The Viridian Electricity Meter is a household energy consumption meter that resides in a prominent place inside the home. Its purpose is to provide accurate, compelling and artistically fascinating feedback to homeowners about their current energy use. Users are rewarded aesthetically for reducing energy consumption (and for switching their energy source to a renewable one). In other words, the more sustainable their energy consumption, the more beautiful and fascinating the meter's display.

Commercially produced Viridian Meters should be capable of generating consumer desire. The ideal Viridian Electricity Meter would be so attractive, people would simply want one, regardless of whether they personally cared very much about saving energy.

The deadline for initial submissions is May 31, 2000. Information about the submission procedure is available from


February 9, 2000

Menards To Drop Old Growth Products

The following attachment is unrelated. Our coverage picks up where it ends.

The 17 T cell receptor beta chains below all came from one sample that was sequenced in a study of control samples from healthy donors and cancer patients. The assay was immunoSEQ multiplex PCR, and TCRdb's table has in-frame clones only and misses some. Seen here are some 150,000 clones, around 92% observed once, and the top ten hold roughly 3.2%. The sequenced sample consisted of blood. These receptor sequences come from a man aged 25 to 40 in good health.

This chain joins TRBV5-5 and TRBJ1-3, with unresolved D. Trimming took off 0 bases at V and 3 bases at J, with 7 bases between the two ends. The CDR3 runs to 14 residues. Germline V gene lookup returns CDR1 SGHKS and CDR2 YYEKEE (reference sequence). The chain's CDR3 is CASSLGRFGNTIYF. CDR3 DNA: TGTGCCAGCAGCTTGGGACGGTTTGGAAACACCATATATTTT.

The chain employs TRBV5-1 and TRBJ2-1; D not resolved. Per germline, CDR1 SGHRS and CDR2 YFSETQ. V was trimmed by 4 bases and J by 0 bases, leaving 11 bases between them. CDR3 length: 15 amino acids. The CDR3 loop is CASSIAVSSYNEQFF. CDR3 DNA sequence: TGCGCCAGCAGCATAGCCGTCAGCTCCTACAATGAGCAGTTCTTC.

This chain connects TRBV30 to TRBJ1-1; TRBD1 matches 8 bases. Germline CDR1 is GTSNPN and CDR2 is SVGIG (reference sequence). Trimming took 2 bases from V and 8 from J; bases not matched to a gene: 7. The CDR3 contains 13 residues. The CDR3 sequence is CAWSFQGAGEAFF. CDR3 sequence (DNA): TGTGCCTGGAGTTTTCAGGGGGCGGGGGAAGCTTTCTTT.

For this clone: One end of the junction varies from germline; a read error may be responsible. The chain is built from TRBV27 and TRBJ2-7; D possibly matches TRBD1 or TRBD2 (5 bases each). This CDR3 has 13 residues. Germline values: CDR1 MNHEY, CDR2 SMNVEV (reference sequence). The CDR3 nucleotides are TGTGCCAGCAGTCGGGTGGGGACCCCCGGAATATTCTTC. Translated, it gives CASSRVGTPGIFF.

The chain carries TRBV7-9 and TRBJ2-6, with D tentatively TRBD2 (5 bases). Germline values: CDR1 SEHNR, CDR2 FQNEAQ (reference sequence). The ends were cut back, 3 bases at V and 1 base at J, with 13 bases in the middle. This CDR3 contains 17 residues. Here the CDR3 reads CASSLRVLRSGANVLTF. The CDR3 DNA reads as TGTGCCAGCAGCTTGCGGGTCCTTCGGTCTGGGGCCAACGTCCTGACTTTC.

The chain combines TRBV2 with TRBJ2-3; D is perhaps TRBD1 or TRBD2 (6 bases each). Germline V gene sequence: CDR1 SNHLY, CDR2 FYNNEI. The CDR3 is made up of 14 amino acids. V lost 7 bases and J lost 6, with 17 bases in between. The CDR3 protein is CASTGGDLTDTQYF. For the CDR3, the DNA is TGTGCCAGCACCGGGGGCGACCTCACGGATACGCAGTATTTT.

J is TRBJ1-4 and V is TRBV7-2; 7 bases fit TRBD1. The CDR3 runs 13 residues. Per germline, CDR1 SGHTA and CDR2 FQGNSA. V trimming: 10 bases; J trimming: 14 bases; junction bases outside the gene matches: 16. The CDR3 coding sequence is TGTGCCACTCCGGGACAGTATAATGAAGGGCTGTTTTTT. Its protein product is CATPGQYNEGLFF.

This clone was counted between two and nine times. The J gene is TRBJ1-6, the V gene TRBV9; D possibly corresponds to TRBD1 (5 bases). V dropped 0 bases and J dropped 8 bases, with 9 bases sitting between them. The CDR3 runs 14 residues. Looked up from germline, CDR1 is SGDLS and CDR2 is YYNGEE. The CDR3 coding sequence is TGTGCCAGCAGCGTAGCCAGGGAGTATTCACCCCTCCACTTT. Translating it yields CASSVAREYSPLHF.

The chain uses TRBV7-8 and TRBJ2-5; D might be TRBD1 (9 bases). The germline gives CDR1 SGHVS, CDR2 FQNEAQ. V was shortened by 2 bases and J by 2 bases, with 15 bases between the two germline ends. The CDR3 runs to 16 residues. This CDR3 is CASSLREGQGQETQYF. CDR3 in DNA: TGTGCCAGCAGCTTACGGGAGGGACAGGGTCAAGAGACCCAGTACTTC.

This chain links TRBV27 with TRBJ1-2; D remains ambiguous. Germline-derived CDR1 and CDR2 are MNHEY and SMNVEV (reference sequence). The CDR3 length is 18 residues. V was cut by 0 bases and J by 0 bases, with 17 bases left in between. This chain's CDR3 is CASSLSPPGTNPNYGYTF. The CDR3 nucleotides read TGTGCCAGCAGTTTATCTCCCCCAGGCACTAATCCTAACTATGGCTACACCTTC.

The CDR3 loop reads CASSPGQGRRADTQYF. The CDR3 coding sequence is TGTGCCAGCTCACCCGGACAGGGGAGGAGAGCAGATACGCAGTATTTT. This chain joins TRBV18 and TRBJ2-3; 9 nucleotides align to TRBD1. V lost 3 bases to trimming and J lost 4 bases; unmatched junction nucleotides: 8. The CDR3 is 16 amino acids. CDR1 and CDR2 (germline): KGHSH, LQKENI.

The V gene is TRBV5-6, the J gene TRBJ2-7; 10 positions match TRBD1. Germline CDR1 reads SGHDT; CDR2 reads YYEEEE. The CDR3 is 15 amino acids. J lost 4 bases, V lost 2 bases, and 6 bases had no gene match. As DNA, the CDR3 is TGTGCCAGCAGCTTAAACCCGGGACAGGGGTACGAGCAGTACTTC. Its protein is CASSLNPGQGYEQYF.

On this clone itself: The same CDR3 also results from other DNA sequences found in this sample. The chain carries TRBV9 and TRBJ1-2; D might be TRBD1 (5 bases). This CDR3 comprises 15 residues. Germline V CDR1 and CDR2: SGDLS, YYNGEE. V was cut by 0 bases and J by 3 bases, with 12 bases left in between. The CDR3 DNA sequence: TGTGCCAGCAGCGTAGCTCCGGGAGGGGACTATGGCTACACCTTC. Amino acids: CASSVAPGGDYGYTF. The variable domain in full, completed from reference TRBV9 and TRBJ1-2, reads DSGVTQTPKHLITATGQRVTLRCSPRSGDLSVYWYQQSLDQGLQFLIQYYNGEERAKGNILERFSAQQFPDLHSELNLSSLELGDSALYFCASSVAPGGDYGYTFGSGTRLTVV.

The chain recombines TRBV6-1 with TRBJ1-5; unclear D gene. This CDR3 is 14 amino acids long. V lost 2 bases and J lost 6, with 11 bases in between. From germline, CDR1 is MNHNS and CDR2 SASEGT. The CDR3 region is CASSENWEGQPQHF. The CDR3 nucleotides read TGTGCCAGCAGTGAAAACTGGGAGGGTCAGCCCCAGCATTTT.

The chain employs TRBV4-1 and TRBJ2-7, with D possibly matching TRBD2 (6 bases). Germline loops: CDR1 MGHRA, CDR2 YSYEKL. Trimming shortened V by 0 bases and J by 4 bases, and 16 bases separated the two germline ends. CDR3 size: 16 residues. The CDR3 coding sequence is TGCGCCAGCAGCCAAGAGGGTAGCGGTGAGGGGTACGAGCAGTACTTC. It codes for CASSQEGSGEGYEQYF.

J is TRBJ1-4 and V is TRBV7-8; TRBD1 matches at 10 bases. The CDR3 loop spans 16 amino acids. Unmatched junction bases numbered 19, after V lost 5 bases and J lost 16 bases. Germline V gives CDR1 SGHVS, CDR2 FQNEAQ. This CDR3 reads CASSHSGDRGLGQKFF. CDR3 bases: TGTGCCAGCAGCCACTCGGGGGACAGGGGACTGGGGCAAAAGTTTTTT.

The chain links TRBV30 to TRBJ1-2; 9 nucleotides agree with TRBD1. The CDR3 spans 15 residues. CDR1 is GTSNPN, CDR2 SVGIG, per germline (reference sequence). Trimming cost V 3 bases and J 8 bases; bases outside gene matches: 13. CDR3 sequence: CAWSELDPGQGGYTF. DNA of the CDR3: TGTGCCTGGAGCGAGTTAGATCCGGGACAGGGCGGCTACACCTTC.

Menards, the third largest home improvement retailer in the U.S., has agreed to phase out wood products originating from old growth forests by 2003, according to a news release issued by the Rainforest Action Network (RAN).

"Menards has joined a growing movement among powerful wood consumers who recognize that selling old growth wood is unacceptable," declared RAN Old Growth Campaign Director Michael Brune. Other corporations who have phased out old growth forest products include: Home Depot, Wickes Lumber and HomeBase. RAN will now shift the pressure to other retailers including 84 Lumber, Payless Cashways, Lanoga Corporation and others.

USDOE Accelerates Heat Pump Efficiency Standards